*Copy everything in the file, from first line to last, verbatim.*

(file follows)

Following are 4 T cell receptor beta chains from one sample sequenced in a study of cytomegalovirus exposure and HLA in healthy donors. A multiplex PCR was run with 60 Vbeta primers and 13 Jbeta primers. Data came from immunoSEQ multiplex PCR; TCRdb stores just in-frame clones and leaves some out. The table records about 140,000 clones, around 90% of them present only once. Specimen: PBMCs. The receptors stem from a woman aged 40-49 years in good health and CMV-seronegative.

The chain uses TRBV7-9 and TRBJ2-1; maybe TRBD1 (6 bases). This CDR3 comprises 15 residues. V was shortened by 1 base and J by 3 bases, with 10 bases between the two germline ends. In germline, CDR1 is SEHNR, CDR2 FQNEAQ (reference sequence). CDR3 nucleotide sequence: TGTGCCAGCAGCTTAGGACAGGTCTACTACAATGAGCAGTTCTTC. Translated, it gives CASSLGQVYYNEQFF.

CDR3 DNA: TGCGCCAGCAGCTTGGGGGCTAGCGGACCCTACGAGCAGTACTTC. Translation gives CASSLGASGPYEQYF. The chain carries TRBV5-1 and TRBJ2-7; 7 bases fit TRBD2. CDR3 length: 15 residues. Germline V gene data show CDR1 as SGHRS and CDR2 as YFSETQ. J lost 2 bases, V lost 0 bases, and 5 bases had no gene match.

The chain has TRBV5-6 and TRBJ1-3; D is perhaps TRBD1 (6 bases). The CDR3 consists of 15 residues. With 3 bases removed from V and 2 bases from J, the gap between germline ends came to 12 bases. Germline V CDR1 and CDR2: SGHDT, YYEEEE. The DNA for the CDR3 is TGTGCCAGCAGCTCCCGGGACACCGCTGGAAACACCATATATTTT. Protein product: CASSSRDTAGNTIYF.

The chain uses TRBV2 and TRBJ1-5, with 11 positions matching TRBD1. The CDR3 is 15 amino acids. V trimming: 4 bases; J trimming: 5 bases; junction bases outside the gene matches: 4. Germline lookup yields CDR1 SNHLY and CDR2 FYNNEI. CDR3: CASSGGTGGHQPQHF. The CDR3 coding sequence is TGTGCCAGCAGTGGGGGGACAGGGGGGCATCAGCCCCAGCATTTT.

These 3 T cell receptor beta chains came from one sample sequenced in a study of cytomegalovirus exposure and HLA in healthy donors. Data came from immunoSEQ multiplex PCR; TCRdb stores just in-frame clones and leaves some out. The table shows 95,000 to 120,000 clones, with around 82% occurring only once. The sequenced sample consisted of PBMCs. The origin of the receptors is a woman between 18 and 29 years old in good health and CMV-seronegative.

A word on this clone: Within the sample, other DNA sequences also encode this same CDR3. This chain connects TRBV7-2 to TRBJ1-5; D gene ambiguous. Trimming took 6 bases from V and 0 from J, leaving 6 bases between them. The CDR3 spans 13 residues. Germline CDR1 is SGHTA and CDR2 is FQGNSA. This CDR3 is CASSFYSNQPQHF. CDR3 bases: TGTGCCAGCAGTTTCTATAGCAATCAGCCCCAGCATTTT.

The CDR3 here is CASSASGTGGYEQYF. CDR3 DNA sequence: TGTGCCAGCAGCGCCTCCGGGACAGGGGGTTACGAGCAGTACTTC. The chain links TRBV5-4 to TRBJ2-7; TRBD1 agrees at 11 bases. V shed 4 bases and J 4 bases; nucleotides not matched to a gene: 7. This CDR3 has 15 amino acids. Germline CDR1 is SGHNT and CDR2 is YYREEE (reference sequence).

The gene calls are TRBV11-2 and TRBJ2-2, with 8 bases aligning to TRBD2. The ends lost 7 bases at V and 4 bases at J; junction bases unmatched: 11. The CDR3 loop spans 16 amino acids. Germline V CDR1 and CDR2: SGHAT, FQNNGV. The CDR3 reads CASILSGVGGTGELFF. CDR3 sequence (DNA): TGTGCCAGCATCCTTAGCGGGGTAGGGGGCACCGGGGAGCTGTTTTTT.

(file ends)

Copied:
Following are 4 T cell receptor beta chains from one sample sequenced in a study of cytomegalovirus exposure and HLA in healthy donors. A multiplex PCR was run with 60 Vbeta primers and 13 Jbeta primers. Data came from immunoSEQ multiplex PCR; TCRdb stores just in-frame clones and leaves some out. The table records about 140,000 clones, around 90% of them present only once. Specimen: PBMCs. The receptors stem from a woman aged 40-49 years in good health and CMV-seronegative.

The chain uses TRBV7-9 and TRBJ2-1; maybe TRBD1 (6 bases). This CDR3 comprises 15 residues. V was shortened by 1 base and J by 3 bases, with 10 bases between the two germline ends. In germline, CDR1 is SEHNR, CDR2 FQNEAQ (reference sequence). CDR3 nucleotide sequence: TGTGCCAGCAGCTTAGGACAGGTCTACTACAATGAGCAGTTCTTC. Translated, it gives CASSLGQVYYNEQFF.

CDR3 DNA: TGCGCCAGCAGCTTGGGGGCTAGCGGACCCTACGAGCAGTACTTC. Translation gives CASSLGASGPYEQYF. The chain carries TRBV5-1 and TRBJ2-7; 7 bases fit TRBD2. CDR3 length: 15 residues. Germline V gene data show CDR1 as SGHRS and CDR2 as YFSETQ. J lost 2 bases, V lost 0 bases, and 5 bases had no gene match.

The chain has TRBV5-6 and TRBJ1-3; D is perhaps TRBD1 (6 bases). The CDR3 consists of 15 residues. With 3 bases removed from V and 2 bases from J, the gap between germline ends came to 12 bases. Germline V CDR1 and CDR2: SGHDT, YYEEEE. The DNA for the CDR3 is TGTGCCAGCAGCTCCCGGGACACCGCTGGAAACACCATATATTTT. Protein product: CASSSRDTAGNTIYF.

The chain uses TRBV2 and TRBJ1-5, with 11 positions matching TRBD1. The CDR3 is 15 amino acids. V trimming: 4 bases; J trimming: 5 bases; junction bases outside the gene matches: 4. Germline lookup yields CDR1 SNHLY and CDR2 FYNNEI. CDR3: CASSGGTGGHQPQHF. The CDR3 coding sequence is TGTGCCAGCAGTGGGGGGACAGGGGGGCATCAGCCCCAGCATTTT.

These 3 T cell receptor beta chains came from one sample sequenced in a study of cytomegalovirus exposure and HLA in healthy donors. Data came from immunoSEQ multiplex PCR; TCRdb stores just in-frame clones and leaves some out. The table shows 95,000 to 120,000 clones, with around 82% occurring only once. The sequenced sample consisted of PBMCs. The origin of the receptors is a woman between 18 and 29 years old in good health and CMV-seronegative.

A word on this clone: Within the sample, other DNA sequences also encode this same CDR3. This chain connects TRBV7-2 to TRBJ1-5; D gene ambiguous. Trimming took 6 bases from V and 0 from J, leaving 6 bases between them. The CDR3 spans 13 residues. Germline CDR1 is SGHTA and CDR2 is FQGNSA. This CDR3 is CASSFYSNQPQHF. CDR3 bases: TGTGCCAGCAGTTTCTATAGCAATCAGCCCCAGCATTTT.

The CDR3 here is CASSASGTGGYEQYF. CDR3 DNA sequence: TGTGCCAGCAGCGCCTCCGGGACAGGGGGTTACGAGCAGTACTTC. The chain links TRBV5-4 to TRBJ2-7; TRBD1 agrees at 11 bases. V shed 4 bases and J 4 bases; nucleotides not matched to a gene: 7. This CDR3 has 15 amino acids. Germline CDR1 is SGHNT and CDR2 is YYREEE (reference sequence).

The gene calls are TRBV11-2 and TRBJ2-2, with 8 bases aligning to TRBD2. The ends lost 7 bases at V and 4 bases at J; junction bases unmatched: 11. The CDR3 loop spans 16 amino acids. Germline V CDR1 and CDR2: SGHAT, FQNNGV. The CDR3 reads CASILSGVGGTGELFF. CDR3 sequence (DNA): TGTGCCAGCATCCTTAGCGGGGTAGGGGGCACCGGGGAGCTGTTTTTT.